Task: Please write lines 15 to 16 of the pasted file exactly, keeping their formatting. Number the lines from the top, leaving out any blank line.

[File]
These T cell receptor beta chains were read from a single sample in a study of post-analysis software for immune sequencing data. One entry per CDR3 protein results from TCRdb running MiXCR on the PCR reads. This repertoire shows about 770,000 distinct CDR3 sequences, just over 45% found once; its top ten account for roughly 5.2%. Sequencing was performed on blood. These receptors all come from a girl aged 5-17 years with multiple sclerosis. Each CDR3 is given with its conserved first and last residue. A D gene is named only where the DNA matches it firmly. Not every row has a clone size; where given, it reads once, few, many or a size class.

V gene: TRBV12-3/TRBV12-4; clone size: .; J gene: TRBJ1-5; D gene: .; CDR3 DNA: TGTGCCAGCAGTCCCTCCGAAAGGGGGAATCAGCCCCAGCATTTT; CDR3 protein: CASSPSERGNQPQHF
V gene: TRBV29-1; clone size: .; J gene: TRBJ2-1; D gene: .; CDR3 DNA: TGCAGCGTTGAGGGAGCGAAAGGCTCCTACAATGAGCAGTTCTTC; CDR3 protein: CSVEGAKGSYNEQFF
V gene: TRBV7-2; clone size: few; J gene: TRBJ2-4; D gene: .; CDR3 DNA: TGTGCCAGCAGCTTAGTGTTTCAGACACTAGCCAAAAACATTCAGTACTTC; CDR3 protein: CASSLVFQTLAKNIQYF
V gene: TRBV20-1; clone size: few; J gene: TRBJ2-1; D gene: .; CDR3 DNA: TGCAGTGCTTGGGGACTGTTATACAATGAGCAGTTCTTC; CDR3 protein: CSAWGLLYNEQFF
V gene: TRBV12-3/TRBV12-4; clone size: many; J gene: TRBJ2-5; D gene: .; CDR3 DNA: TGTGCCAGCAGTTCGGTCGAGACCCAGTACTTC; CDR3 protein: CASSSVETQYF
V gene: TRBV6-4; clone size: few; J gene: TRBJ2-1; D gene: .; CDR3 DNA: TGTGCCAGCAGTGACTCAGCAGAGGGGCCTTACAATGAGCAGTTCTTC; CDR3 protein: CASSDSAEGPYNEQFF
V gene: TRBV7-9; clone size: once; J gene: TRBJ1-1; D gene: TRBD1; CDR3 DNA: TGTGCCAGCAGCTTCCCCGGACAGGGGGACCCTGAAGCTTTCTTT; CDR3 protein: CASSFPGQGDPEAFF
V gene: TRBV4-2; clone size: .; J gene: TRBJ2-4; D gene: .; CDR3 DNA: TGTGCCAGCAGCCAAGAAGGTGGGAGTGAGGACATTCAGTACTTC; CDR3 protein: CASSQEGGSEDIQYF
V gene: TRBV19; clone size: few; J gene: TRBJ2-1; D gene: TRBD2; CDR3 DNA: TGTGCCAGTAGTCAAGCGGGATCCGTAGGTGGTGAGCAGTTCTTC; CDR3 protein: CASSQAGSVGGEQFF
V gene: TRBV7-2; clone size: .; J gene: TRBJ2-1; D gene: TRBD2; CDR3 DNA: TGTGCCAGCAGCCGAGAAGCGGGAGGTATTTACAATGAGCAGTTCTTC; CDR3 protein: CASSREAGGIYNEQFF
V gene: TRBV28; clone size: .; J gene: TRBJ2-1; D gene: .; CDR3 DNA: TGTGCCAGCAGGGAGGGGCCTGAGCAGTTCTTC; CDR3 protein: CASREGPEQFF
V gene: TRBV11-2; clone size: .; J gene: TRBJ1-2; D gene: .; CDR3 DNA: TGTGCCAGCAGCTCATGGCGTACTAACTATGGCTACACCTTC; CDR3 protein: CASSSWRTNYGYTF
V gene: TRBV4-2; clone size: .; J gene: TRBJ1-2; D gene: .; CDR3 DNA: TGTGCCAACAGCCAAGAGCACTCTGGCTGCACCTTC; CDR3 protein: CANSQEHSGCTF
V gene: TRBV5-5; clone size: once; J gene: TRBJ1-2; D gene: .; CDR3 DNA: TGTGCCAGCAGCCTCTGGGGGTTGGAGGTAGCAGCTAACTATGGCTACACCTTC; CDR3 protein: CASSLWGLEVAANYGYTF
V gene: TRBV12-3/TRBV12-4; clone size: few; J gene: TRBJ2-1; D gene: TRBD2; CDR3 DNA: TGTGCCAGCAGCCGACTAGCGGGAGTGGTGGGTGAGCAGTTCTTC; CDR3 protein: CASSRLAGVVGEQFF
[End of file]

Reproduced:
V gene: TRBV5-5; clone size: once; J gene: TRBJ1-2; D gene: .; CDR3 DNA: TGTGCCAGCAGCCTCTGGGGGTTGGAGGTAGCAGCTAACTATGGCTACACCTTC; CDR3 protein: CASSLWGLEVAANYGYTF
V gene: TRBV12-3/TRBV12-4; clone size: few; J gene: TRBJ2-1; D gene: TRBD2; CDR3 DNA: TGTGCCAGCAGCCGACTAGCGGGAGTGGTGGGTGAGCAGTTCTTC; CDR3 protein: CASSRLAGVVGEQFF